The cost effectiveness of strategies for the treatment of intestinal parasites in immigrants

Citation
P. Muennig et al., The cost effectiveness of strategies for the treatment of intestinal parasites in immigrants, N ENG J MED, 340(10), 1999, pp. 773-779
Citations number
49
Language
INGLESE
art.tipo
Article
Categorie Soggetti
General & Internal Medicine","Medical Research General Topics
Journal title
NEW ENGLAND JOURNAL OF MEDICINE
ISSN journal
0028-4793 → ACNP
Volume
340
Issue
10
Year of publication
1999
Pages
773 - 779
Database
ISI
SICI code
0028-4793(19990311)340:10<773:TCEOSF>2.0.ZU;2-A
Abstract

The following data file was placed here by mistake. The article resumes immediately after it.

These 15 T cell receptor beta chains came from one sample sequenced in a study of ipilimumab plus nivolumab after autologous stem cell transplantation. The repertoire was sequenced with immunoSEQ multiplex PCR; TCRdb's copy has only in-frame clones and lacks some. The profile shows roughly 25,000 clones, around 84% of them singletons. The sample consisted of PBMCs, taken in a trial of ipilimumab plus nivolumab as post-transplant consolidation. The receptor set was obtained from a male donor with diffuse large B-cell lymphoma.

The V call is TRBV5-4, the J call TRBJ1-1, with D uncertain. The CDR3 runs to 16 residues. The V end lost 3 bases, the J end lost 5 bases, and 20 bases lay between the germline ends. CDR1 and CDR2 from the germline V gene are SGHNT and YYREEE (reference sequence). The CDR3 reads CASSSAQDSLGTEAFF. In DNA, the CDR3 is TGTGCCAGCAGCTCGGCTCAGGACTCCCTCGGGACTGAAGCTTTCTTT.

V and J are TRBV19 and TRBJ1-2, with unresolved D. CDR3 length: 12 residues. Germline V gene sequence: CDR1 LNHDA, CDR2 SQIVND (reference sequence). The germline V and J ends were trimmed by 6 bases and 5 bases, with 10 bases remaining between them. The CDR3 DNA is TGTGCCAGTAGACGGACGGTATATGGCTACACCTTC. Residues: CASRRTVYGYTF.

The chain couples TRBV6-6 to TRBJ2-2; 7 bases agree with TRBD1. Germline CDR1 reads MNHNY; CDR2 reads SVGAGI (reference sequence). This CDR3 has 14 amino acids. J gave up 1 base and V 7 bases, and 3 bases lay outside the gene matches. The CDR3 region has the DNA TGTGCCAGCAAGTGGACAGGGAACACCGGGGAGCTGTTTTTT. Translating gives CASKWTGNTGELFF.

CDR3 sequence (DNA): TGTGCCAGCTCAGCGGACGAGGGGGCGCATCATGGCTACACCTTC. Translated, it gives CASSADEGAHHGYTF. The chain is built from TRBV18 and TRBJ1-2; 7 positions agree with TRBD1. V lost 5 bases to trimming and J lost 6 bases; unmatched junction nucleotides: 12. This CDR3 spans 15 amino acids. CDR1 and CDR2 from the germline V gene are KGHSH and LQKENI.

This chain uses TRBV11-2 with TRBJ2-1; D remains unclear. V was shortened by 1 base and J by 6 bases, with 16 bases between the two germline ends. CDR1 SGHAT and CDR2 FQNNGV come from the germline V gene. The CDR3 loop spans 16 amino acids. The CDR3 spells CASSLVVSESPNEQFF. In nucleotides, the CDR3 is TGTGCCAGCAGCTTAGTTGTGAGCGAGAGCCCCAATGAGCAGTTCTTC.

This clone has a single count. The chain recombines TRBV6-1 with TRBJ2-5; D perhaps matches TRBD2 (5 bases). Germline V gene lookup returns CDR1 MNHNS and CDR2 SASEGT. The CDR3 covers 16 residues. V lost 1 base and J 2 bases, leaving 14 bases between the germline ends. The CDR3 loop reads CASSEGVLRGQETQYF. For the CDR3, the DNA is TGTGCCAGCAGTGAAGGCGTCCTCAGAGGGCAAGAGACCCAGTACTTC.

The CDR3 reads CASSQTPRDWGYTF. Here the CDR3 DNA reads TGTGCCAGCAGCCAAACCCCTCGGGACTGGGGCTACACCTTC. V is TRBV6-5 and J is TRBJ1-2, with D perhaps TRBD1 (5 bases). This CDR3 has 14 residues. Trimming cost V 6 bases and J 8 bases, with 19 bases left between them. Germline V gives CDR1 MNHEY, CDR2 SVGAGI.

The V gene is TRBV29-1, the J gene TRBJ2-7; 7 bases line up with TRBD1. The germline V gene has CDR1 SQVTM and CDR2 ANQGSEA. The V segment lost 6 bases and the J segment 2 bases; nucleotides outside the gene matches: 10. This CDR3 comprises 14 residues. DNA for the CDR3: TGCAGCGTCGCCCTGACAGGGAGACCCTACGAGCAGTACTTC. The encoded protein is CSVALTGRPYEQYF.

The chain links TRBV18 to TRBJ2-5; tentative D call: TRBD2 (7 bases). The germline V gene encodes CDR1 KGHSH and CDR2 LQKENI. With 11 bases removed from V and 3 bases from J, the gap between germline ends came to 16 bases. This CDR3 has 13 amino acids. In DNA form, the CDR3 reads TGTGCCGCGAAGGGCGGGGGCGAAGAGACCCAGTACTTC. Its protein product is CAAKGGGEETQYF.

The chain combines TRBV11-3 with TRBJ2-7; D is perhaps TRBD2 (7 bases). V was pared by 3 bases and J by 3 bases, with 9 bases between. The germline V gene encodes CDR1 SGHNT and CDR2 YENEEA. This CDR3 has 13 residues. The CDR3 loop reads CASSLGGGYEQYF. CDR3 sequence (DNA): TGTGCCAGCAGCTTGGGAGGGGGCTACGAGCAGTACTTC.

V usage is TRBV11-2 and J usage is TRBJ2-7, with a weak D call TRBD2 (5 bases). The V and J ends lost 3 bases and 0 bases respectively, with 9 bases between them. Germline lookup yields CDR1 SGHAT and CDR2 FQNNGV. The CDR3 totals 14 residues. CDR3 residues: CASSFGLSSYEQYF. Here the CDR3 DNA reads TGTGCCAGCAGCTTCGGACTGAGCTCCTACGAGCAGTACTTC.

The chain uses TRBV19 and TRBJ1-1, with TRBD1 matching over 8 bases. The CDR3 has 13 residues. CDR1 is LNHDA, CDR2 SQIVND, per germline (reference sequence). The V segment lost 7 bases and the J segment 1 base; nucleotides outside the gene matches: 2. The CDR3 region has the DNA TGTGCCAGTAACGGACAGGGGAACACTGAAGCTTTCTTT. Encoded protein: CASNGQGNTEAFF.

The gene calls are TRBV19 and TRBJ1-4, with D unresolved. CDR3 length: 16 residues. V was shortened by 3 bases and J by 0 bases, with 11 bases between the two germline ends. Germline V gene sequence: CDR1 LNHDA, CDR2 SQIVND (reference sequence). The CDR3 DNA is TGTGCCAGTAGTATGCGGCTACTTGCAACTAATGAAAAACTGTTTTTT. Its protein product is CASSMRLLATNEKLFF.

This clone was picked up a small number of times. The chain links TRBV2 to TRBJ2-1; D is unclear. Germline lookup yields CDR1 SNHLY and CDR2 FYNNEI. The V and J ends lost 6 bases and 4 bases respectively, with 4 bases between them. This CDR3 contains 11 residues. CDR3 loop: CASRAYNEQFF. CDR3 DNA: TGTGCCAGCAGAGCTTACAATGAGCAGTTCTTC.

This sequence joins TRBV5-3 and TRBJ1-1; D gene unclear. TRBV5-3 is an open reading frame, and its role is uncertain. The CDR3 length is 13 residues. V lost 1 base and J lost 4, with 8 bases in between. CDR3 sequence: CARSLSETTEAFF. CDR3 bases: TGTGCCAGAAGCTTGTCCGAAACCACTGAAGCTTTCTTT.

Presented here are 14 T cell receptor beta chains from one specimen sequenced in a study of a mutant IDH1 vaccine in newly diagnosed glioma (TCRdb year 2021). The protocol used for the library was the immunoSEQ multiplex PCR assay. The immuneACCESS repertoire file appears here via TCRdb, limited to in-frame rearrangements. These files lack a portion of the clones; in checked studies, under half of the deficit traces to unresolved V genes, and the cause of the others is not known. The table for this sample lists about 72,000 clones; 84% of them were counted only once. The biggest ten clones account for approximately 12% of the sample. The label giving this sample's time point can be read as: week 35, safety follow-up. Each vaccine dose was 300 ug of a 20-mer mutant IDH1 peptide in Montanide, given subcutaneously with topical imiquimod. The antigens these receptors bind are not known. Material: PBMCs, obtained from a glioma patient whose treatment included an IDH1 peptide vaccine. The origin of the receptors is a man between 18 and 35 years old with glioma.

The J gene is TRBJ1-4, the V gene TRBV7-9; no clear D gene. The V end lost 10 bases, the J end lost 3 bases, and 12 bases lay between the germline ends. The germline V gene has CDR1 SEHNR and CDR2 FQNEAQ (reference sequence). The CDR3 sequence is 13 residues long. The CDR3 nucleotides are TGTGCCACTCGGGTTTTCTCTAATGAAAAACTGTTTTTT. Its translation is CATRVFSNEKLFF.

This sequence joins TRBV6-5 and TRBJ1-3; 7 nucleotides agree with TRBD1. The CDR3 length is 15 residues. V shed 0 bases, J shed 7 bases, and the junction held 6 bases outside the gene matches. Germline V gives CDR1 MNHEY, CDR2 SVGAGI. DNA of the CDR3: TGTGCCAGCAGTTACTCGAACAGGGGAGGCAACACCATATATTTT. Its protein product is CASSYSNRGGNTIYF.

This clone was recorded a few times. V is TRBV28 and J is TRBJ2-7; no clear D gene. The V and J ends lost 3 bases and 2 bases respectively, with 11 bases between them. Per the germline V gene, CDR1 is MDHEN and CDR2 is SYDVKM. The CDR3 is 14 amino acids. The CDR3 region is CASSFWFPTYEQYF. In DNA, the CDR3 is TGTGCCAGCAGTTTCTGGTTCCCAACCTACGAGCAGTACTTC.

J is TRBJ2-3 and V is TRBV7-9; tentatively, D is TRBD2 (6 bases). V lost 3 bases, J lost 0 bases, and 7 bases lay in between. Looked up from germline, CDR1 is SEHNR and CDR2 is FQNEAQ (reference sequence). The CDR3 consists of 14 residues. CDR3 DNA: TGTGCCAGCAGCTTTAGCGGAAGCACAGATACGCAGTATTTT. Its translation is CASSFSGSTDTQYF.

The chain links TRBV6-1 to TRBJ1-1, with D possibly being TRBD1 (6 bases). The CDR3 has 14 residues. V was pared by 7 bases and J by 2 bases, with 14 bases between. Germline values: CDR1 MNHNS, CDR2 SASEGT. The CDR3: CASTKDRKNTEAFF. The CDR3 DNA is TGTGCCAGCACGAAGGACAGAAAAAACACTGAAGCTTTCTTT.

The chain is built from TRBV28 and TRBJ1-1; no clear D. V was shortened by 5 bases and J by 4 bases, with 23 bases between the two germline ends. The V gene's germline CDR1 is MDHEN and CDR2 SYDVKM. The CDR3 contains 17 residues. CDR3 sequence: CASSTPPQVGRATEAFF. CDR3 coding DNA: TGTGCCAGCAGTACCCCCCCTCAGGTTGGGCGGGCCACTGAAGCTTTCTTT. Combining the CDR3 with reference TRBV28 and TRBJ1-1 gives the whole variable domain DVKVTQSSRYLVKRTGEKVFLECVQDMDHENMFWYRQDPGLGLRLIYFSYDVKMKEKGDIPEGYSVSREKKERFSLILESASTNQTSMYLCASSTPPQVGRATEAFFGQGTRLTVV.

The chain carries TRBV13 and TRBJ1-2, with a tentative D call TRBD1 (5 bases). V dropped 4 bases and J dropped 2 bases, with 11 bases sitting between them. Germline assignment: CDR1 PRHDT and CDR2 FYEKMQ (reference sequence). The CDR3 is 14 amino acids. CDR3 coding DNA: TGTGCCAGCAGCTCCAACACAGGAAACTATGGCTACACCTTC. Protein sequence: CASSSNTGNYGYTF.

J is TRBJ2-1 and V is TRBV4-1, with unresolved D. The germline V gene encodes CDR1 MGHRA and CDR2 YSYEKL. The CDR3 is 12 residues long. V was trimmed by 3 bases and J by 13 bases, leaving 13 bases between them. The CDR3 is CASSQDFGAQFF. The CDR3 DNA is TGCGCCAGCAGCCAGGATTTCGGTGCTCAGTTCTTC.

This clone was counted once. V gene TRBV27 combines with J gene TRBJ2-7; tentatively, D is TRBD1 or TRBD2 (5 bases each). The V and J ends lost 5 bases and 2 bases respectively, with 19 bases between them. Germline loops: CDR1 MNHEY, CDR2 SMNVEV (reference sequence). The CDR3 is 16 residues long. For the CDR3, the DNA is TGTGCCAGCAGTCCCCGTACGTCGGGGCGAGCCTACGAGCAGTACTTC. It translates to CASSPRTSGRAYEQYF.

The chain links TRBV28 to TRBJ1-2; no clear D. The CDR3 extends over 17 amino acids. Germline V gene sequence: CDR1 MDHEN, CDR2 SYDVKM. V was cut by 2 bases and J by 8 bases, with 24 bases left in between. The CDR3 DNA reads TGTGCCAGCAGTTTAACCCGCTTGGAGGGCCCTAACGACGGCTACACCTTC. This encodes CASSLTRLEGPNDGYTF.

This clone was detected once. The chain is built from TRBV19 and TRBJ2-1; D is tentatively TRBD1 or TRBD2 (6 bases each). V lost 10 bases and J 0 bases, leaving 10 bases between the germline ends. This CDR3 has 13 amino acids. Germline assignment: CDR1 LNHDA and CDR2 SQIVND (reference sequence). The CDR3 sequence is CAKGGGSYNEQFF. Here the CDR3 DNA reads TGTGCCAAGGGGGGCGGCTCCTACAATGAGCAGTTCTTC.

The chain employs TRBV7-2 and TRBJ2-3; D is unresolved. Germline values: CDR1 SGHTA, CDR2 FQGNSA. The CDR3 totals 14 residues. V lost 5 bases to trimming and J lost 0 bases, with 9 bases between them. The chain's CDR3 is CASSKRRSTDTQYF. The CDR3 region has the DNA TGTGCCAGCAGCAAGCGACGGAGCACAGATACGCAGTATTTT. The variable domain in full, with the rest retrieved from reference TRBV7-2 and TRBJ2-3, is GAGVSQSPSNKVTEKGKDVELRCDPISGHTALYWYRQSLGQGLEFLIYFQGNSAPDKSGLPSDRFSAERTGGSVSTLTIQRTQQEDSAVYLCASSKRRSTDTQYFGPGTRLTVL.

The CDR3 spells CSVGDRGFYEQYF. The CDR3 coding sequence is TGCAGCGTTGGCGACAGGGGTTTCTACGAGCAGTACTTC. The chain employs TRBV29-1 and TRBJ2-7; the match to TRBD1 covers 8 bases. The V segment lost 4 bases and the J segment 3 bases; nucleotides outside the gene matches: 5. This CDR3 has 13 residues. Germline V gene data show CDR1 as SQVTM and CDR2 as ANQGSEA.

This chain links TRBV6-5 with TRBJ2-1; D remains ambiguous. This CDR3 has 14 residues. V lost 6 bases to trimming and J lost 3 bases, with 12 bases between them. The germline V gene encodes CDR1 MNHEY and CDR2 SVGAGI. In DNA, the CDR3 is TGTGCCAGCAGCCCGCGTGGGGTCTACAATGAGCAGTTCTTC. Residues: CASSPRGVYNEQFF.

Background Currently, more than 600,000 immigrants enter the United States each year from countries where intestinal parasites are endemic. At entry p ersons with parasitic infections may be asymptomatic, and stool examination s are not a sensitive method of screening for parasitosis. Albendazole is a new, broad-spectrum antiparasitic drug, which was approved recently by the Food and Drug Administration. International trials have shown albendazole to be safe and effective in eradicating many parasites. In the United State s there is now disagreement about whether to screen all immigrants for para sites, treat all immigrants presumptively, or do nothing unless they have s ymptoms. Methods We compared the costs and benefits of no preventive intervention (w atchful waiting) with those of universal screening or presumptive treatment with 400 mg of albendazole per day for five days. Those at risk were defin ed as immigrants to the United States from Asia, the Middle East, sub-Sahar an Africa, Eastern Europe, and Latin America and the Caribbean. Cost effect iveness was expressed both in terms of the cost of treatment per disability -adjusted life-year (DALY) averted (one DALY is defined as the loss of one year of healthy life to disease) and in terms of the cost per hospitalizati on averted. Results As compared with watchful waiting, presumptive treatment of all imm igrants at risk for parasitosis would avert at least 870 DALYs, prevent at least 33 deaths and 374 hospitalizations, and save at least $4.2 million pe r year. As compared with watchful waiting, screening would cost $159,236 pe r DALY averted. Conclusions Presumptive administration of albendazole to all immigrants at risk for parasitosis would save lives and money. Universal screening, with treatment of persons with positive stool examinations, would save lives but is less cost effective than presumptive treatment. (N Engl J Med 1999;340: 773-9.) (C)1999, Massachusetts Medical Society.